Another way customers can continue their engagement with your brand is via social channels. Instead of simply asking them to share your products (without any incentives), suggesting that there’s more to explore on your social media channels is more intriguing.
However, in order for the trick to actually work, your social media channels need to be best-prepared and should ideally be updated with the newest arrivals and the occasional promo code.
Conduct a quick survey
Similar to account registration, conducting a survey is a practice that is not recommended during the checkout process. On the thank you page, when the cart has been secured, it’s the ideal time to conduct a survey and collect feedback about customers’ shopping experience.
Offers for future purchases
To encourage customers to continue shopping or come back in the future, offering discounts is a simple but effective hack. Try to be subtle when offering any discount and think carefully about your profit margins.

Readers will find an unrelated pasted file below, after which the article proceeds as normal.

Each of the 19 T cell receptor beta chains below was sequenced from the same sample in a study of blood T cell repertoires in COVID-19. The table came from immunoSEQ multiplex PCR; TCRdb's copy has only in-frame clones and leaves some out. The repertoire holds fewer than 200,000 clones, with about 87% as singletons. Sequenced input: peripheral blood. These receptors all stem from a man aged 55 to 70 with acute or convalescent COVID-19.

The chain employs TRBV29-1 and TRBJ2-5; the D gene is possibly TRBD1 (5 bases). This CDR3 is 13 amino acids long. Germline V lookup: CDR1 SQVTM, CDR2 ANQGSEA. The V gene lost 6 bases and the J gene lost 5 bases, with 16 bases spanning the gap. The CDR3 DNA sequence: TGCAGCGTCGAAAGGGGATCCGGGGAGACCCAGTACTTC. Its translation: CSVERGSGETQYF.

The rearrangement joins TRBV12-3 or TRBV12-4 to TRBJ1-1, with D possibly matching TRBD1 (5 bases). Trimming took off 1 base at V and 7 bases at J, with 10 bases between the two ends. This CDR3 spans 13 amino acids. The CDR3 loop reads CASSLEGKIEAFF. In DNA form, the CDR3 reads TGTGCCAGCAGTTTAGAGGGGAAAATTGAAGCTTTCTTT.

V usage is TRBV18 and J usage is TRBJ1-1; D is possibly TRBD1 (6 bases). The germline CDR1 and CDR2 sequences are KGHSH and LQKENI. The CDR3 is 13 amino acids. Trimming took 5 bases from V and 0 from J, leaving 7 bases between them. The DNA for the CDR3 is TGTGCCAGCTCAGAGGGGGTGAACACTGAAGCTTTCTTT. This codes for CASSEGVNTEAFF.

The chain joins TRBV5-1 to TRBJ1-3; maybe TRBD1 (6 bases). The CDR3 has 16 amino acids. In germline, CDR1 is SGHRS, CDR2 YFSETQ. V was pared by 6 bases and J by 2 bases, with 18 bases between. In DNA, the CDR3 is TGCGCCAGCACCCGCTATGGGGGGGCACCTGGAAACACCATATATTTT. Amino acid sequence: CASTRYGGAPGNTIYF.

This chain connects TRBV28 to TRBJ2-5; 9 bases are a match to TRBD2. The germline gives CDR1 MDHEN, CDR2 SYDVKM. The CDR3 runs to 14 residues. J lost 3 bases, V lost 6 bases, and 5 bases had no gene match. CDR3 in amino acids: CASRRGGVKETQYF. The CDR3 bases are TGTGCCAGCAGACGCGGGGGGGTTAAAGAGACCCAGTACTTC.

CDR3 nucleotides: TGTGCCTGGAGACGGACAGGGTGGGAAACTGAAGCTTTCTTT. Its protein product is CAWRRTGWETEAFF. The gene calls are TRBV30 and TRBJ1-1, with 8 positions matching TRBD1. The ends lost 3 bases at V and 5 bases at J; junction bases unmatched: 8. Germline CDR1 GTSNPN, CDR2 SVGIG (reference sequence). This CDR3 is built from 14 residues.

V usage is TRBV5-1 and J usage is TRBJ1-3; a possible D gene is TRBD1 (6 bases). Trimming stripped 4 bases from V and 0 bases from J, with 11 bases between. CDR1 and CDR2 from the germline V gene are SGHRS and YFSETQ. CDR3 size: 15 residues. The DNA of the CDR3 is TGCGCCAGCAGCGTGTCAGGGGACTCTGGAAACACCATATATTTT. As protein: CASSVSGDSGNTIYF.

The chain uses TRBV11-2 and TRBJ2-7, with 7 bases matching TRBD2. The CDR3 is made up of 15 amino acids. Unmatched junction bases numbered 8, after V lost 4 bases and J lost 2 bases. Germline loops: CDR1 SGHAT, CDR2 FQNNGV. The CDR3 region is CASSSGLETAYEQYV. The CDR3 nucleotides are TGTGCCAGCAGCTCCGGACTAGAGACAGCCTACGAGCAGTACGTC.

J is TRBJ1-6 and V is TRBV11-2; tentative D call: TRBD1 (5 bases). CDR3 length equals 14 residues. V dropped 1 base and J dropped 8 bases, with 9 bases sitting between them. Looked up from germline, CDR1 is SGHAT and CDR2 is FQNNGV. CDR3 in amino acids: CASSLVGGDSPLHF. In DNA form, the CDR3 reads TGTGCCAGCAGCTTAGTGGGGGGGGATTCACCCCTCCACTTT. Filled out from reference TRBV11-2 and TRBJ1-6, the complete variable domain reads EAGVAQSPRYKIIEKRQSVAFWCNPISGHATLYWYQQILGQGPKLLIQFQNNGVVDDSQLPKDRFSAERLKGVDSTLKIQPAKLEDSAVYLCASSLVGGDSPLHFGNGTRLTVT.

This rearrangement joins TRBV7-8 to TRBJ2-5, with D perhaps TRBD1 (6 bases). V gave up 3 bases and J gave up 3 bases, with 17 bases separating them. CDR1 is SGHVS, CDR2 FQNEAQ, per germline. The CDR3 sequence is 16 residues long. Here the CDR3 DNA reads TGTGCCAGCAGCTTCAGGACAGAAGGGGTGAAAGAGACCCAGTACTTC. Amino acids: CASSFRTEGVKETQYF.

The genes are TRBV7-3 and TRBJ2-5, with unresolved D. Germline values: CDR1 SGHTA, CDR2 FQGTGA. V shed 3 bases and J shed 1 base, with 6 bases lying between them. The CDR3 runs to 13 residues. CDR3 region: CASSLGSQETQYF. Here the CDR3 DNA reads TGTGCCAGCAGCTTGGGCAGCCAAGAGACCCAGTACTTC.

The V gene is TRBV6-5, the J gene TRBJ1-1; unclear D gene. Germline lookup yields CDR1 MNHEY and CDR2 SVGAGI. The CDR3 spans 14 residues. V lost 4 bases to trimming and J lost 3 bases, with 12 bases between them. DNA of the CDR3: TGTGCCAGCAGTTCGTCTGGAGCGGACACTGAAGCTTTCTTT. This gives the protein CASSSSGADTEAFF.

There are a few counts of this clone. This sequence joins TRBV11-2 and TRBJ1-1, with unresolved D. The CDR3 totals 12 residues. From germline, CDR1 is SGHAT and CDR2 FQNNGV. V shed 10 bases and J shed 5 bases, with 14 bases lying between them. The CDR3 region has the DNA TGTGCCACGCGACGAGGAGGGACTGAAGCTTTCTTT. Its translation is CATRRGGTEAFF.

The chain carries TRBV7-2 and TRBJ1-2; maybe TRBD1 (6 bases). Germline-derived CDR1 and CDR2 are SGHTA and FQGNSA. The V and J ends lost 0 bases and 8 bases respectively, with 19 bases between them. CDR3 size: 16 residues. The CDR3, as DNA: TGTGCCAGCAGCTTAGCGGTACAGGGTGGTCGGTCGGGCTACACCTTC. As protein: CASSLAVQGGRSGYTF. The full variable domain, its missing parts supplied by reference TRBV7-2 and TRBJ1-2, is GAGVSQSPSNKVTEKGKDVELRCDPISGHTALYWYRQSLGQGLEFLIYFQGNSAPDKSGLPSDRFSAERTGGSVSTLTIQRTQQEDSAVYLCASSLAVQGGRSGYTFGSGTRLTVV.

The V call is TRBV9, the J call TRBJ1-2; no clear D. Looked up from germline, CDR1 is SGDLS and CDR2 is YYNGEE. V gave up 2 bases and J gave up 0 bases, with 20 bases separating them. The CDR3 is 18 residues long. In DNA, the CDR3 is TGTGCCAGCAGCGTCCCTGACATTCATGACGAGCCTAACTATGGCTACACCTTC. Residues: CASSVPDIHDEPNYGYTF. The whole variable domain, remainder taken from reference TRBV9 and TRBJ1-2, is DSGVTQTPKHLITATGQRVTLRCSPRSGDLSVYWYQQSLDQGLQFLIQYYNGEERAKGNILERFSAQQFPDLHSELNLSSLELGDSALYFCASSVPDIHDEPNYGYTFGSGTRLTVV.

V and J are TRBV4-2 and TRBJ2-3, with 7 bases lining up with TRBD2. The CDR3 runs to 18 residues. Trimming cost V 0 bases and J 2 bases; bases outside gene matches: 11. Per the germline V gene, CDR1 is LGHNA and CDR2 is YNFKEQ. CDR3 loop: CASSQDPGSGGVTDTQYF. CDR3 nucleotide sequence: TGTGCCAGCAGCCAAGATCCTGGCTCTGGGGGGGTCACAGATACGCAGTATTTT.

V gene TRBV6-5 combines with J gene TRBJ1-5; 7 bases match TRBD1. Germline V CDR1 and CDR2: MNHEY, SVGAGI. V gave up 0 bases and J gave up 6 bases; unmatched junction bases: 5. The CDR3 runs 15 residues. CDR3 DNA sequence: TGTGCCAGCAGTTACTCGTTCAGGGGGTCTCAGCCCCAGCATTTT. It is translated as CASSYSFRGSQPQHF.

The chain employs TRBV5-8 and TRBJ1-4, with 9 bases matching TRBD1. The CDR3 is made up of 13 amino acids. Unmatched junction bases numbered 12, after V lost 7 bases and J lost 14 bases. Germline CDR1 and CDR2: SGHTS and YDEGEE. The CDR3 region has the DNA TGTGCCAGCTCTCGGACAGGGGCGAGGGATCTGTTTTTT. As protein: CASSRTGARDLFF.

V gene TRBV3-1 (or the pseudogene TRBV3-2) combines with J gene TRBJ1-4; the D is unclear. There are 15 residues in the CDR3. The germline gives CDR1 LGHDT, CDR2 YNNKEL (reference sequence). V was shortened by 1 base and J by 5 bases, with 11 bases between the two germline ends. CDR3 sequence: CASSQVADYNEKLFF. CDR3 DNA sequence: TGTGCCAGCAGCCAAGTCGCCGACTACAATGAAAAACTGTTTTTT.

A discount for birthdays is a brilliant suggestion. A loyalty program is also an idea that can boost your sales and grow your loyal customer list simultaneously.
Great thank you pages for your inspiration
Below are five of the best thank you pages, ranked by Baymard’s Institute who conducts UX research on 60 top-gross ecommerce websites.
Though being ranked as the best thank you pages, Disney Store was reported to stand out from its peers with Good performance.
The remaining four pages which are the next choices in the range of website’s thank you page performance, all deliver just a decent performance and contain errors every now and then.
Take a look at the goods and the bads to see if there’s anything you can apply for your thank you pages.